It should be obvious to most observers by now that energy is more important in our lives than the amount of printed paper notes or digital representations of those notes. Printing more paper or digital units only creates additional energy scarcity. Energy supersedes dollars because without energy, there is no economy.
Bitcoin’s tie to energy for security and its corresponding positive effect on real growth and energy abundance is then perhaps its most under-appreciated feature (and one that the mainstream press has completely backwards).
This excerpt from Gigi (@dergigi) provides a novel way of understanding how energy protects the network:
“Anything that doesn’t have any real cost—cost that is immediately obvious and can be verified by anyone at a glance—can be trivially forged or simply made up. In the words of Hugo Nguyen: ‘By attaching energy to a block, we give it ‘form’, allowing it to have real weight & consequences in the physical world.’
“If we remove this energy, let’s say by moving from miners to signers, we reintroduce trusted third parties into the equation, which removes the tie to physical reality that makes the past self-evident.
“It is this energy, this weight, that protects the public ledger. By bringing this unlikely information into existence, miners create a transparent force-field around past transactions, securing everyone’s value in the process—including their own—without any use of private information.
“It is this energy, this weight, that protects the public ledger. By bringing this unlikely information into existence, miners create a transparent force-field around past transactions, securing everyone’s value in the process—including their own—without any use of private information.
“Here comes the part that is tricky to understand: the value that is protected is not only value in the monetary sense, but the very moral value of the integrity of the system. By extending the honest chain with the most work, miners choose to act honestly, protecting the very rules that everyone agrees to. In turn, they are rewarded monetarily by the collective that is the network.”
There are two major design choices that lead to the ongoing decentralization of Bitcoin:
1. First is the nature of proof of work in solving the Byzantine generals problem. Importantly, it is a discovery that cannot be solved again. It can be copied which sets up its own challenges, or it can be changed to try to solve it in a different manner. But, because of general relativity, changing it cannot solve the problem without introducing an oracle and centralization. Let’s dive into each of these:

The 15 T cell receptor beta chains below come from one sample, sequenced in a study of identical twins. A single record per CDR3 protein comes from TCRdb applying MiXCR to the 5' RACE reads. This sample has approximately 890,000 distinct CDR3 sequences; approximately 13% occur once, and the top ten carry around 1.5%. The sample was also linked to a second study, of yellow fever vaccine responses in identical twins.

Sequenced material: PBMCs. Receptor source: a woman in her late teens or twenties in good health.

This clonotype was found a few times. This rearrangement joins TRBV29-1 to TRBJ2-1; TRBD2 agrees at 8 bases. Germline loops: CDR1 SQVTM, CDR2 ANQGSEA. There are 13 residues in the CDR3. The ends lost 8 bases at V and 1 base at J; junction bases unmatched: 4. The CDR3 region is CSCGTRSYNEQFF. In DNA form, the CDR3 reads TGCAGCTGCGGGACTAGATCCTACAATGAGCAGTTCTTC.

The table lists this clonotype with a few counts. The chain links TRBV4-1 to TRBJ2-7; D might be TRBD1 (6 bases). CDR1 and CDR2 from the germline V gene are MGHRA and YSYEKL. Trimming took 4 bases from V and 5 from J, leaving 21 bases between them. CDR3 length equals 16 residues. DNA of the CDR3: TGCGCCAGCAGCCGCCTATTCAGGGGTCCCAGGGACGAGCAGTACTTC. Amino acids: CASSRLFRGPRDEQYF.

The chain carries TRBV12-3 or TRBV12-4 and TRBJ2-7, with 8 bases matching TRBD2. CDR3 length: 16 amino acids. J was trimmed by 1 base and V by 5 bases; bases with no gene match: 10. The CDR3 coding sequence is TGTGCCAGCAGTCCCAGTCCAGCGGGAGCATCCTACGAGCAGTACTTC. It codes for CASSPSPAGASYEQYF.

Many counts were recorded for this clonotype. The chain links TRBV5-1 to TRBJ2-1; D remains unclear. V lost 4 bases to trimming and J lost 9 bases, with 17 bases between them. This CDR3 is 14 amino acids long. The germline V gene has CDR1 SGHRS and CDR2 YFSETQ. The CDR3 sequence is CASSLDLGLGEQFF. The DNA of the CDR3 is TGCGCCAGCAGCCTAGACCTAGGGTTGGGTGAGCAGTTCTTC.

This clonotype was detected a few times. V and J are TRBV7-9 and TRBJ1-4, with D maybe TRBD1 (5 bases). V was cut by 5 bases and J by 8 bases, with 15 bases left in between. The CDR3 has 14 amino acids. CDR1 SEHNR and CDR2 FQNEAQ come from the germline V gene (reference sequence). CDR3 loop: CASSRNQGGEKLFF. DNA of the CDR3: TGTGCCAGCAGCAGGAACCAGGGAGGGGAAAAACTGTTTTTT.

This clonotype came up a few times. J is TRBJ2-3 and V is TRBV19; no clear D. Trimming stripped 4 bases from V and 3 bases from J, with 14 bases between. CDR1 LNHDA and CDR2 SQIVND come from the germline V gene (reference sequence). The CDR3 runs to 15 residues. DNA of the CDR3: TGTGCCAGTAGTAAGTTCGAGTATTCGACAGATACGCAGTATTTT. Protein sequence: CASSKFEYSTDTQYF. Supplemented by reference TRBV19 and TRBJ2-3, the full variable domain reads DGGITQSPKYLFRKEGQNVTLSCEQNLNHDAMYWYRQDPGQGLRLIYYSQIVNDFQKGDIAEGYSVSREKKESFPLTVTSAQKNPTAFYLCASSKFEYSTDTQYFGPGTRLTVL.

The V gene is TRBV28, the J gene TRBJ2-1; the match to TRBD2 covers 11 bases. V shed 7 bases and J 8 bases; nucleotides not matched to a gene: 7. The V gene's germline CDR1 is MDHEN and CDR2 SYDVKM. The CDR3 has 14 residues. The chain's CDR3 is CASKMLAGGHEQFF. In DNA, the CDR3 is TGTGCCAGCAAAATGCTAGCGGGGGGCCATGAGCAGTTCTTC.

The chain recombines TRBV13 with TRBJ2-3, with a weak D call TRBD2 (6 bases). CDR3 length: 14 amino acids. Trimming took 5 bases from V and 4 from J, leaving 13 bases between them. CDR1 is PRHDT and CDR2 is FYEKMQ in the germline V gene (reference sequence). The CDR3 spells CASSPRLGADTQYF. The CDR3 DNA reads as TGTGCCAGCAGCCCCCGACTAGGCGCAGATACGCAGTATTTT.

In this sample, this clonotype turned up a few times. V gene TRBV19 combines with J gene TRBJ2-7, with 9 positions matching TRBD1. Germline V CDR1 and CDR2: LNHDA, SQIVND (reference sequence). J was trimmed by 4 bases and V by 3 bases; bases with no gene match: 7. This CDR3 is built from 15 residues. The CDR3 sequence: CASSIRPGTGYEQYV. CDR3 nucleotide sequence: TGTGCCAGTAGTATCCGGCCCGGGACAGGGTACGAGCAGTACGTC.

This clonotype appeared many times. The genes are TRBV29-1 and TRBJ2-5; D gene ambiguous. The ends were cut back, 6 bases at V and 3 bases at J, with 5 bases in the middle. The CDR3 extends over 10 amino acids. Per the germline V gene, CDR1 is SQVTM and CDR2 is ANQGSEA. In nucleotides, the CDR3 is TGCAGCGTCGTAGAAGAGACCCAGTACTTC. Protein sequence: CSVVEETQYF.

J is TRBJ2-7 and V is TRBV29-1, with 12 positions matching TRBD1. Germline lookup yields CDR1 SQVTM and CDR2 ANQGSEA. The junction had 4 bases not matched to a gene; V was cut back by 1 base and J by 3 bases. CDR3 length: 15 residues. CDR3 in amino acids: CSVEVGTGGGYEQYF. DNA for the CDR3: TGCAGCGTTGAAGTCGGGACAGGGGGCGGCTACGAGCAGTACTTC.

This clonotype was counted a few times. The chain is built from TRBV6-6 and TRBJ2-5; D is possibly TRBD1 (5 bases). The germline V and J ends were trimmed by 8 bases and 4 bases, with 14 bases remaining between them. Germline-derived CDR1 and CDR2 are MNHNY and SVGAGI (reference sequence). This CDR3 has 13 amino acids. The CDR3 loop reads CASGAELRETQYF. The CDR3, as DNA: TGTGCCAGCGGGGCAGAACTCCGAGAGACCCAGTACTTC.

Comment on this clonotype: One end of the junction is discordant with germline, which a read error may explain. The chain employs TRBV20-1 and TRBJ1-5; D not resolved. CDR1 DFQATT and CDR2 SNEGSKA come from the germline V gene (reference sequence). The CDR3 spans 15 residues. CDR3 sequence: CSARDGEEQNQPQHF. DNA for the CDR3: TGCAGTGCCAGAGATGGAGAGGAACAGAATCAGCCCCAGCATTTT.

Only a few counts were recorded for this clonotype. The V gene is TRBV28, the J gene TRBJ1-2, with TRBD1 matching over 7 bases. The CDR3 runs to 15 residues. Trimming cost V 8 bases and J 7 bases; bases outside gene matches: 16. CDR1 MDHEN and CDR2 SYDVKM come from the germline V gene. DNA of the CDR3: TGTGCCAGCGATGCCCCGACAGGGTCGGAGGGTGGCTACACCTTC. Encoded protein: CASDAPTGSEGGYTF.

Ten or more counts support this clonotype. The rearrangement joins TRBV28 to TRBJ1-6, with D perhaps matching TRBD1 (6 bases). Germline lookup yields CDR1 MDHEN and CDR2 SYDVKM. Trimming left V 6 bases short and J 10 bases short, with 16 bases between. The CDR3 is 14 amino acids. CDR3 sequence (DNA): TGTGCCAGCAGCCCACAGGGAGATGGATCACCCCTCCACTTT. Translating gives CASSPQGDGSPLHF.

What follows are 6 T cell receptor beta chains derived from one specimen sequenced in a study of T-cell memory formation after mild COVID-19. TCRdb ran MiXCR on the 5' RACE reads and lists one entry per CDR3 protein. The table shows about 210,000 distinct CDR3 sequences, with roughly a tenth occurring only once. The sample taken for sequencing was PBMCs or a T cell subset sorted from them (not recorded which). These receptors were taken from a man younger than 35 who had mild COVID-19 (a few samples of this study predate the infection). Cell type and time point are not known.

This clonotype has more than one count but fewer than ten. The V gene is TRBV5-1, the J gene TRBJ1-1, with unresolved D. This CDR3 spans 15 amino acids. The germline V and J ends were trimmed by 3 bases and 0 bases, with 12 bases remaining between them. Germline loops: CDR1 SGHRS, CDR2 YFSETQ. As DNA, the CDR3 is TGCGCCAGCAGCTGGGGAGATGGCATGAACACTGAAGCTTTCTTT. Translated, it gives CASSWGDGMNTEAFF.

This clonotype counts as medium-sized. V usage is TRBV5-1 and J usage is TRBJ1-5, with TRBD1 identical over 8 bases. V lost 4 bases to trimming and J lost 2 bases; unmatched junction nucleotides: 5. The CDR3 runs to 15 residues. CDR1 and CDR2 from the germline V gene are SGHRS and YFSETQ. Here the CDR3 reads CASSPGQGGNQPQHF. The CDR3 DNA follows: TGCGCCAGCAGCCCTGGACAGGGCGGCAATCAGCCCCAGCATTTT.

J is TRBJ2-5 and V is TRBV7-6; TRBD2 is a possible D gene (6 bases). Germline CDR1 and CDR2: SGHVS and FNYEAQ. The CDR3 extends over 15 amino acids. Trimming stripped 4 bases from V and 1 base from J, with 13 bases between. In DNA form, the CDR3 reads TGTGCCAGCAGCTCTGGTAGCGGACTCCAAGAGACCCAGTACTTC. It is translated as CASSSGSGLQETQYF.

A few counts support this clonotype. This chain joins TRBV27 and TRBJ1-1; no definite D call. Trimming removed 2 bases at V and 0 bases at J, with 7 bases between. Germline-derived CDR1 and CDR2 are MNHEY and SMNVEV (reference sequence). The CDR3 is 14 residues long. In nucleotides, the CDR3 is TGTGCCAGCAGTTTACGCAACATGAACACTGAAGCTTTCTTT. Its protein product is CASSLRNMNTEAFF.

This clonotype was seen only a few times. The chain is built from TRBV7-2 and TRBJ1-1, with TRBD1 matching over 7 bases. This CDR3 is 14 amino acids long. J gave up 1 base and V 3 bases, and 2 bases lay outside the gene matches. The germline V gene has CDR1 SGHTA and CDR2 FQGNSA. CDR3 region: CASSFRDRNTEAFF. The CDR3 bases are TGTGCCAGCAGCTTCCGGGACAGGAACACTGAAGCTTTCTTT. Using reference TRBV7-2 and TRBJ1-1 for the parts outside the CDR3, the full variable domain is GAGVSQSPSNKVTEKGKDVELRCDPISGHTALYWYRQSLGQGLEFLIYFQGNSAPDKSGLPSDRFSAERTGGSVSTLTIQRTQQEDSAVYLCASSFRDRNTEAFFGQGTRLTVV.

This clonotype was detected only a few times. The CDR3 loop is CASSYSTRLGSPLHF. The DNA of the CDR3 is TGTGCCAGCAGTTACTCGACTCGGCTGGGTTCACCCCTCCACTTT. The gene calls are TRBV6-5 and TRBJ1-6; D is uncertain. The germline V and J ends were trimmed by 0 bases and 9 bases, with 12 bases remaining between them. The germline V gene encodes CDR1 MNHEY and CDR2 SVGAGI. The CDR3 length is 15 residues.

a. A copy by necessity isn’t the longest chain because it must start later than Bitcoin which has the most proof of work protecting its history. The longest blockchain, by definition, is the one with the most trust. Therefore, a copy cannot have the same security or trust. Which begs the question, what utility would the new copy of Bitcoin provide that wouldn’t be better achieved through utilizing the most trusted and secure chain? Or how would a new chain without utility gain enough traction to compete with Bitcoin, while at the same time Bitcoin was exponentially increasing its security and hash rate because of its trust?
b. There is no such thing as universal time. Einstein’s theory of general relativity says the way we experience time is from our point of view. Time is relative to us — where we are. Depending on orbits, this “time” difference from our point of view on earth to Mars is between four minutes and 24 minutes. This same time difference occurs on earth as well but in such small intervals that we don’t notice it in our daily lives. The fact that we do not notice them, doesn’t change the fact that these small time differences exist. When computer systems are searching for cryptographic keys to prove they found the next block and won the prize, these small differences in time between different regions become critically important. Two Bitcoin miners on different sides of the world could solve the cryptography at exactly the same “time” because of these small variations and both be correct. It is not just theoretical, it has happened numerous times on the Bitcoin protocol and the way it is solved is, again, the longest chain, or most trust wins. For a period of 10 minutes then, or until the next block is mined, these two chains can both be valid until the next block is mined and the nodes confirm the longest chain. Miners choose which block they believe is valid and as 51% of them choose the valid block, the other miners move to the longest chain. It is a waste of energy and resources to mine on top of an orphaned block. Again, the longest chain is the one with the most trust.